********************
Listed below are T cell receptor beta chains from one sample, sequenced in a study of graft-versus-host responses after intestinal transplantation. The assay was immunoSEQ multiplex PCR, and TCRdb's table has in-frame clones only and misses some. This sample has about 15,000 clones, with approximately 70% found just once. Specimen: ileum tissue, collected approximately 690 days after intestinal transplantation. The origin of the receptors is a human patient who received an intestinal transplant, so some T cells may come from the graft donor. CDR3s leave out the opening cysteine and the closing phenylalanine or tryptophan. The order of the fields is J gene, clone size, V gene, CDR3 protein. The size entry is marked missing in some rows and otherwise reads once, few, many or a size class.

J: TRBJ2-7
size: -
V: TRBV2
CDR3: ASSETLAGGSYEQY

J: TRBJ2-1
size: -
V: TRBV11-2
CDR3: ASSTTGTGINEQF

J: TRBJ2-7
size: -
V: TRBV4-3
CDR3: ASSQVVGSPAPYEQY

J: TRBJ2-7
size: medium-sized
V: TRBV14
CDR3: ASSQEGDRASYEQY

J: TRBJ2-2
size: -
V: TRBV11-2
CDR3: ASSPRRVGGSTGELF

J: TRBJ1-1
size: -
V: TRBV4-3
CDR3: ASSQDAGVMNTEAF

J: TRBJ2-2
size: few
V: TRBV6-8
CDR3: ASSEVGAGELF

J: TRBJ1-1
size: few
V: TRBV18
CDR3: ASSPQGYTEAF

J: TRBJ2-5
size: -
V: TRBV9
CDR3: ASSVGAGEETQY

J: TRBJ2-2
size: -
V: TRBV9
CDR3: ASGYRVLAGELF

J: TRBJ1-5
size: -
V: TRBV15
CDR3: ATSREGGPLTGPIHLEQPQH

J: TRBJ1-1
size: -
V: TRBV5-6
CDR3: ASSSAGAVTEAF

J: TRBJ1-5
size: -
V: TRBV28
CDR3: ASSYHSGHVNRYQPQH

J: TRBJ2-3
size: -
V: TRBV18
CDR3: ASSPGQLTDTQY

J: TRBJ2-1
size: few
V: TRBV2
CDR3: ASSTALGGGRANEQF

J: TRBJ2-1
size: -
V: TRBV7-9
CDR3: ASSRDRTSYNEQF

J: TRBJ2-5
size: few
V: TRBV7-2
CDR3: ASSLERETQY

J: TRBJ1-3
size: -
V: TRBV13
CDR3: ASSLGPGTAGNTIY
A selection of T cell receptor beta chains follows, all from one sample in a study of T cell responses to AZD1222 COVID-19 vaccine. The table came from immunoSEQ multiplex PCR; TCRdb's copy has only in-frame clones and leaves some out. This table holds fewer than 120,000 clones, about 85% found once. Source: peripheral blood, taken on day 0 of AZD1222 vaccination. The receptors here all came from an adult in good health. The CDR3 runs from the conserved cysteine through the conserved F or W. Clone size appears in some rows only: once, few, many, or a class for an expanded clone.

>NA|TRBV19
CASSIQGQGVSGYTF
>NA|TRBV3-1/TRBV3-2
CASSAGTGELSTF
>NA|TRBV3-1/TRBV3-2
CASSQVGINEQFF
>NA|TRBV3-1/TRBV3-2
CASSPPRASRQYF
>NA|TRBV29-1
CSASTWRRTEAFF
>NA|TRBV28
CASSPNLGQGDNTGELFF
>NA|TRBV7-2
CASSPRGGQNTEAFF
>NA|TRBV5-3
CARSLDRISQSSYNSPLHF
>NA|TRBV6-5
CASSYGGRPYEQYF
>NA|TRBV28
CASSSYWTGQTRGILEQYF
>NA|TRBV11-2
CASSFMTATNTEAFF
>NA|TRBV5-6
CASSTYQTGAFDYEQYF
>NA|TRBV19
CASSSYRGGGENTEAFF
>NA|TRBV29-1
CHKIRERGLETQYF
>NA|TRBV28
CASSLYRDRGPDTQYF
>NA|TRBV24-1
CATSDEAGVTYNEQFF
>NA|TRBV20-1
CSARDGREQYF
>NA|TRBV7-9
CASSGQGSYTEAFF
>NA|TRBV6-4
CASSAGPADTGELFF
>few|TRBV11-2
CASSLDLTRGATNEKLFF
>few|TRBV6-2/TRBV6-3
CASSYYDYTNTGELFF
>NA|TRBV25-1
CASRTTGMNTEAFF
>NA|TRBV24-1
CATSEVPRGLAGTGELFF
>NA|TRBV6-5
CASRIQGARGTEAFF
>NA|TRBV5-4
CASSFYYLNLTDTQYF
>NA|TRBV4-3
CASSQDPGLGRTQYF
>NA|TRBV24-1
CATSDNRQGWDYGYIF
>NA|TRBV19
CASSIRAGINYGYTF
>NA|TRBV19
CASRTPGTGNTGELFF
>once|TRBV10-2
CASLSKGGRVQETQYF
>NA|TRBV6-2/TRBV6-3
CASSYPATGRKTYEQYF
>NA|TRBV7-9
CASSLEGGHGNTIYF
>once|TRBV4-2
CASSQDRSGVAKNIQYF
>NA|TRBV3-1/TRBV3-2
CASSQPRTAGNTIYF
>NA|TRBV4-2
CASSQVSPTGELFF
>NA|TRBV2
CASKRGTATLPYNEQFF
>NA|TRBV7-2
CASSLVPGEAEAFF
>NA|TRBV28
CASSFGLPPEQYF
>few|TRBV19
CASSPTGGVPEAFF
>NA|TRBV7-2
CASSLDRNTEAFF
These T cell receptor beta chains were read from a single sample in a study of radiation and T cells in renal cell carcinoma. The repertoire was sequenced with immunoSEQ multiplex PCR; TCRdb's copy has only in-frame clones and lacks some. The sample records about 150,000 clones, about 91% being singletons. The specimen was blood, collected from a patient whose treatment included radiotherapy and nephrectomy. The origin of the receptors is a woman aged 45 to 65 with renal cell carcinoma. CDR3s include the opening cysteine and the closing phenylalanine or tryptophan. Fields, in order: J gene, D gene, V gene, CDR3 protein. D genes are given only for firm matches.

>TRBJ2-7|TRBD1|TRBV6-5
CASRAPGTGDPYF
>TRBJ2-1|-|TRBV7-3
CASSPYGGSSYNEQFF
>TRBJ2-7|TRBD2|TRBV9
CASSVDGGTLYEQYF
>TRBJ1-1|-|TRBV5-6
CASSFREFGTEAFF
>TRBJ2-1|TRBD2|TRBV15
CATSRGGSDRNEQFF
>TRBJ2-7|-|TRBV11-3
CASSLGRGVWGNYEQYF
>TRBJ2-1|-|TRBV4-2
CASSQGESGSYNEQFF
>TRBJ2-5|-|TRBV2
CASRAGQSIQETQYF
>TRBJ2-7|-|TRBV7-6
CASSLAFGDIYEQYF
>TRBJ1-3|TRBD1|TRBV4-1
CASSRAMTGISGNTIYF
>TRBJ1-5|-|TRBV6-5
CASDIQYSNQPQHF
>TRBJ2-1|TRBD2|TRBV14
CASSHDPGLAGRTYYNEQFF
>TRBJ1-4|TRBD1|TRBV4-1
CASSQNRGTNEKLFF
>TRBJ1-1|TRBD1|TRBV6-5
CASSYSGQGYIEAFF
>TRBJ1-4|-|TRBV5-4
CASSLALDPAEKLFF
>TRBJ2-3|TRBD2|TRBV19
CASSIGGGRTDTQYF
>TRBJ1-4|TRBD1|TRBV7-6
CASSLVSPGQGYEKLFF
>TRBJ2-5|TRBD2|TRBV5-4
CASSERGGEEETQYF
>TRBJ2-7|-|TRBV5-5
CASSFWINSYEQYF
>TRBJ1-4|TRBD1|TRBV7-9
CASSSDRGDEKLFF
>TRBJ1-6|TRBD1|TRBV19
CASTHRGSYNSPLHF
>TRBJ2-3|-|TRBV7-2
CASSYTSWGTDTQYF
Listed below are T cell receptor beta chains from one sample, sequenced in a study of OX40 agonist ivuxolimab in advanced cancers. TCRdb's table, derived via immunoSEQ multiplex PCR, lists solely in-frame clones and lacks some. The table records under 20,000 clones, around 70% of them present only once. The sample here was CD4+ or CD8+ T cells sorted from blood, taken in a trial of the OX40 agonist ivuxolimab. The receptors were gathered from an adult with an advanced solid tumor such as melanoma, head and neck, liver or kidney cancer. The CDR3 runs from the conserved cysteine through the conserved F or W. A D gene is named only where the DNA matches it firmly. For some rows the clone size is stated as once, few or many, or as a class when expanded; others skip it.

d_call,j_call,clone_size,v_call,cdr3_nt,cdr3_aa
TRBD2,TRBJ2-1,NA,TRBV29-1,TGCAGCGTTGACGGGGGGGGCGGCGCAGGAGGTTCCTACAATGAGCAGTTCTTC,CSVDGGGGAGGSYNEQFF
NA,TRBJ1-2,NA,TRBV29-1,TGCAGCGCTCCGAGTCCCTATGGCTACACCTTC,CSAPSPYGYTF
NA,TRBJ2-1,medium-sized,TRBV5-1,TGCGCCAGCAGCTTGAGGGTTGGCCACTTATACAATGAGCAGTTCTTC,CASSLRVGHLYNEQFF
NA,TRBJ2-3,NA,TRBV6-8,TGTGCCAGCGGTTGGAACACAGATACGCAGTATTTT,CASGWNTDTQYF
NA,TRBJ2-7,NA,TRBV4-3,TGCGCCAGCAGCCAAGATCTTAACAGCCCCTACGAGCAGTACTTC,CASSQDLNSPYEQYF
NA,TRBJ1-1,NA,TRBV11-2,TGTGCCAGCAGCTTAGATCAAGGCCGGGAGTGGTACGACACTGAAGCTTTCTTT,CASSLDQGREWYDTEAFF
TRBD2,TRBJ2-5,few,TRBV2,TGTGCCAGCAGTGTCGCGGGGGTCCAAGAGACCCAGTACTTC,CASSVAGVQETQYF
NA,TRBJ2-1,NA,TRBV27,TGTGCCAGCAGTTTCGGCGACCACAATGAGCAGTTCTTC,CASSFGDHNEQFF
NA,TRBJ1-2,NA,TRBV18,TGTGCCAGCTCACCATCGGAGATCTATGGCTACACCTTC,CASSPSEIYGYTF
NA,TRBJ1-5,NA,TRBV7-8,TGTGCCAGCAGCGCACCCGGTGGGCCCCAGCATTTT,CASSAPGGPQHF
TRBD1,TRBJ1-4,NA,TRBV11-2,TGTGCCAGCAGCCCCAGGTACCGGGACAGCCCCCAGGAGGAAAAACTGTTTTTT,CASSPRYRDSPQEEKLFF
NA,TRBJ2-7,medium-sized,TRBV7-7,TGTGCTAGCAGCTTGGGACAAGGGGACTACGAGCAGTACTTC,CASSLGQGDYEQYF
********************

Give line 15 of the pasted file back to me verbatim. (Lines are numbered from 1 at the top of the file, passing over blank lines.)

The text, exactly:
size: medium-sized